A safety data sheet (SDS),[1] material safety data sheet (MSDS), or product safety data sheet (PSDS) is an important component of product stewardship, occupational safety and health, and spill-handling procedures. SDS formats can vary from source to source within a country depending on national requirements. SDSs are a widely used system for cataloging information on chemicals, chemical compounds, and chemical mixtures. SDS information may include instructions for the safe use and potential hazards associated with a particular material or product. The SDS should be available for reference in the area where the chemicals are being stored or in use. There is also a duty to properly label substances on the basis of physico-chemical, health or environmental risk
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Ion
An ion (/ˈaɪən, -ɒn/)[1] is an atom or molecule that has a non-zero net electrical charge (its total number of electrons is not equal to its total number of protons). A cation is a positively-charged ion, while an anion is negatively charged. Because of their opposite electric charges, cations and anions attract each other and readily form ionic compounds, such as salts. Ions can be created by chemical means, such as the dissolution of a salt into water, or by physical means, such as passing a direct current through a conducting solution, which will dissolve the anode via ionization. Ions consisting of only a single atom are atomic or monatomic ions
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Ether
Ethers (/ˈiːθər/) are a class of organic compounds that contain an ether group—an oxygen atom connected to two alkyl or aryl groups. They have the general formula R–O–R′, where R and R′ represent the alkyl or aryl groups. Ethers can again be classified into two varieties: if the alkyl groups are the same on both sides of the oxygen atom, then it is a simple or symmetrical ether, whereas if they are different, the ethers are called mixed or unsymmetrical ethers.[1] A typical example of the first group is the solvent and anesthetic diethyl ether, commonly referred to simply as "ether" (CH3–CH2–O–CH2–CH3)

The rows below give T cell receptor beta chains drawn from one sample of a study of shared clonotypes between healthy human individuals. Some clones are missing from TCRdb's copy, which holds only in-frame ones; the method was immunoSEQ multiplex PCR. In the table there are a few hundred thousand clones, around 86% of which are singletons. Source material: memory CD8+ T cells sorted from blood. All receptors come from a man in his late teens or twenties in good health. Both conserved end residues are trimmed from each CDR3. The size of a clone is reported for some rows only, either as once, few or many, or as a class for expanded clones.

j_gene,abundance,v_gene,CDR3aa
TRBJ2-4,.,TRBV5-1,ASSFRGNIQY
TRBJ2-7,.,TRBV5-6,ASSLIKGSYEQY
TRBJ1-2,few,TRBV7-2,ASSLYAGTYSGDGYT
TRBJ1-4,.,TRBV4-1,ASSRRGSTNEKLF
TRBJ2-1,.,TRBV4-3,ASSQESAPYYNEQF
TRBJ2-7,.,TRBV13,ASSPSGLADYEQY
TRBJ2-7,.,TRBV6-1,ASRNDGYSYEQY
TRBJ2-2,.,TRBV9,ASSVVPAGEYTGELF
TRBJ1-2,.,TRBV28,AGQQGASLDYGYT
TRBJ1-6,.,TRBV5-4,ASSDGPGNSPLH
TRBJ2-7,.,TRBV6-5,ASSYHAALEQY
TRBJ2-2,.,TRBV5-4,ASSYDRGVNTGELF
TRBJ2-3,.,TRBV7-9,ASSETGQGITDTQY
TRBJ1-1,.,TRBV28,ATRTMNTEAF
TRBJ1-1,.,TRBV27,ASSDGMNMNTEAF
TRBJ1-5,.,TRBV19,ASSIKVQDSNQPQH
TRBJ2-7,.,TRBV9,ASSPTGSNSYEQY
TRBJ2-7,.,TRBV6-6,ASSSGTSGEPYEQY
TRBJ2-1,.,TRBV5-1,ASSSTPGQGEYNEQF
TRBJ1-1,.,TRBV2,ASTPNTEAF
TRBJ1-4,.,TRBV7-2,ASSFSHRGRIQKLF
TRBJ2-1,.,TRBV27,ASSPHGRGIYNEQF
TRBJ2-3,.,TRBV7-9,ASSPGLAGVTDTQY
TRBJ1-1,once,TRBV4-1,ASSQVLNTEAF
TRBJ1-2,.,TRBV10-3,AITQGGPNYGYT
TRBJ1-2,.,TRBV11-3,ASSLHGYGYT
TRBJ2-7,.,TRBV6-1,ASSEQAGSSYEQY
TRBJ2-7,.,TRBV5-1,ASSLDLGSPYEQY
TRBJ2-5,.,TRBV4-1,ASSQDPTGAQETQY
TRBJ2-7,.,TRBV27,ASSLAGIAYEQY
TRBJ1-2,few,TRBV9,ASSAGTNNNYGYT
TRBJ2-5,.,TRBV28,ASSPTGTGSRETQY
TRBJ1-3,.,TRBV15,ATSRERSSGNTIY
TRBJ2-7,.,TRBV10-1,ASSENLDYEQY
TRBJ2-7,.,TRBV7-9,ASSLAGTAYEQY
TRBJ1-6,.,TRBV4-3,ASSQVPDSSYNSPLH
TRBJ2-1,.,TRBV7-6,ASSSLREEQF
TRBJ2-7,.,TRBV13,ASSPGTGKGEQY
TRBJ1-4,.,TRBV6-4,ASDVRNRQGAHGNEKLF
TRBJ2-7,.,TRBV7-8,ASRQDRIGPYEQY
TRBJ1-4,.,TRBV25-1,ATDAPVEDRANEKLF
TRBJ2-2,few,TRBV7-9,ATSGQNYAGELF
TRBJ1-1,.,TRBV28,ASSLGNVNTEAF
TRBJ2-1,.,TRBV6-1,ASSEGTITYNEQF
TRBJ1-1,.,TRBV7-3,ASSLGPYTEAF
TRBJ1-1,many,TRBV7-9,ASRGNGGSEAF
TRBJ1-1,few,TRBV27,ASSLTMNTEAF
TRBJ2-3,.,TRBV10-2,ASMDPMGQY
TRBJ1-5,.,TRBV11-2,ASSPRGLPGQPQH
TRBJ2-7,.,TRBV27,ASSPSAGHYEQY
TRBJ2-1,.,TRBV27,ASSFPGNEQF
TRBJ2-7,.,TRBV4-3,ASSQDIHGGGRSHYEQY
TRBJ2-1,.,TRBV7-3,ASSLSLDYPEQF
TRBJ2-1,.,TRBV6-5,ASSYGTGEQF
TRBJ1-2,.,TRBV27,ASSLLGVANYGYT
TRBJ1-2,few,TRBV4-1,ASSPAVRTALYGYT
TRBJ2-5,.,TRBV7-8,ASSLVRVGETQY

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Germanium Dichloride
Germanium(II) chloride Germanous chlorideIdentifiersCAS Number10060-11-43D model (JSmol)Interactive imageChemSpider4885679ECHA InfoCard 100.030.162EC Number 233-192-1 PubChem CID6327122UNIISI7JKX4F22 YInChIInChI=1S/Cl2Ge/c1-3-2 Key: QHGIKMVOLGCZIP-UHFFFAOYSA-NSMILESCl[Ge]ClPropertiesChemical formulaGeCl2Molar mass 143.546 g/molAppearance white-pale yellow solidExcept where otherwise noted, data are given for materials in their standard state (at 25 °C [77 °F], 100 kPa).Infobox references Germanium
Germanium
dichloride is a chemical compound of germanium and chlorine with the formula GeCl2
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Refractive Index
In optics, the refractive index or index of refraction of a material is a dimensionless number that describes how light propagates through that medium. It is defined as n = c v , displaystyle n= frac c v , where c is the speed of light in vacuum and v is the phase velocity of light in the medium. For example, the refractive index of water is 1.333, meaning that light travels 1.333 times faster in vacuum than in the water. Refraction
Refraction
of a light rayThe refractive index determines how much the path of light is bent, or refracted, when entering a material. This is the first documented use of refractive indices and is described by Snell's law
Snell's law
of refraction, n1 sinθ1 = n2 sinθ2, where θ1 and θ2 are the angles of incidence and refraction, respectively, of a ray crossing the interface between two media with refractive indices n1 and n2
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Dielectric Constant
The relative permittivity of a material is its (absolute) permittivity expressed as a ratio relative to the permittivity of vacuum. Permittivity
Permittivity
is a material property that affects the Coulomb force between two point charges in the material. Relative permittivity
Relative permittivity
is the factor by which the electric field between the charges is decreased relative to vacuum. Likewise, relative permittivity is the ratio of the capacitance of a capacitor using that material as a dielectric, compared with a similar capacitor that has vacuum as its dielectric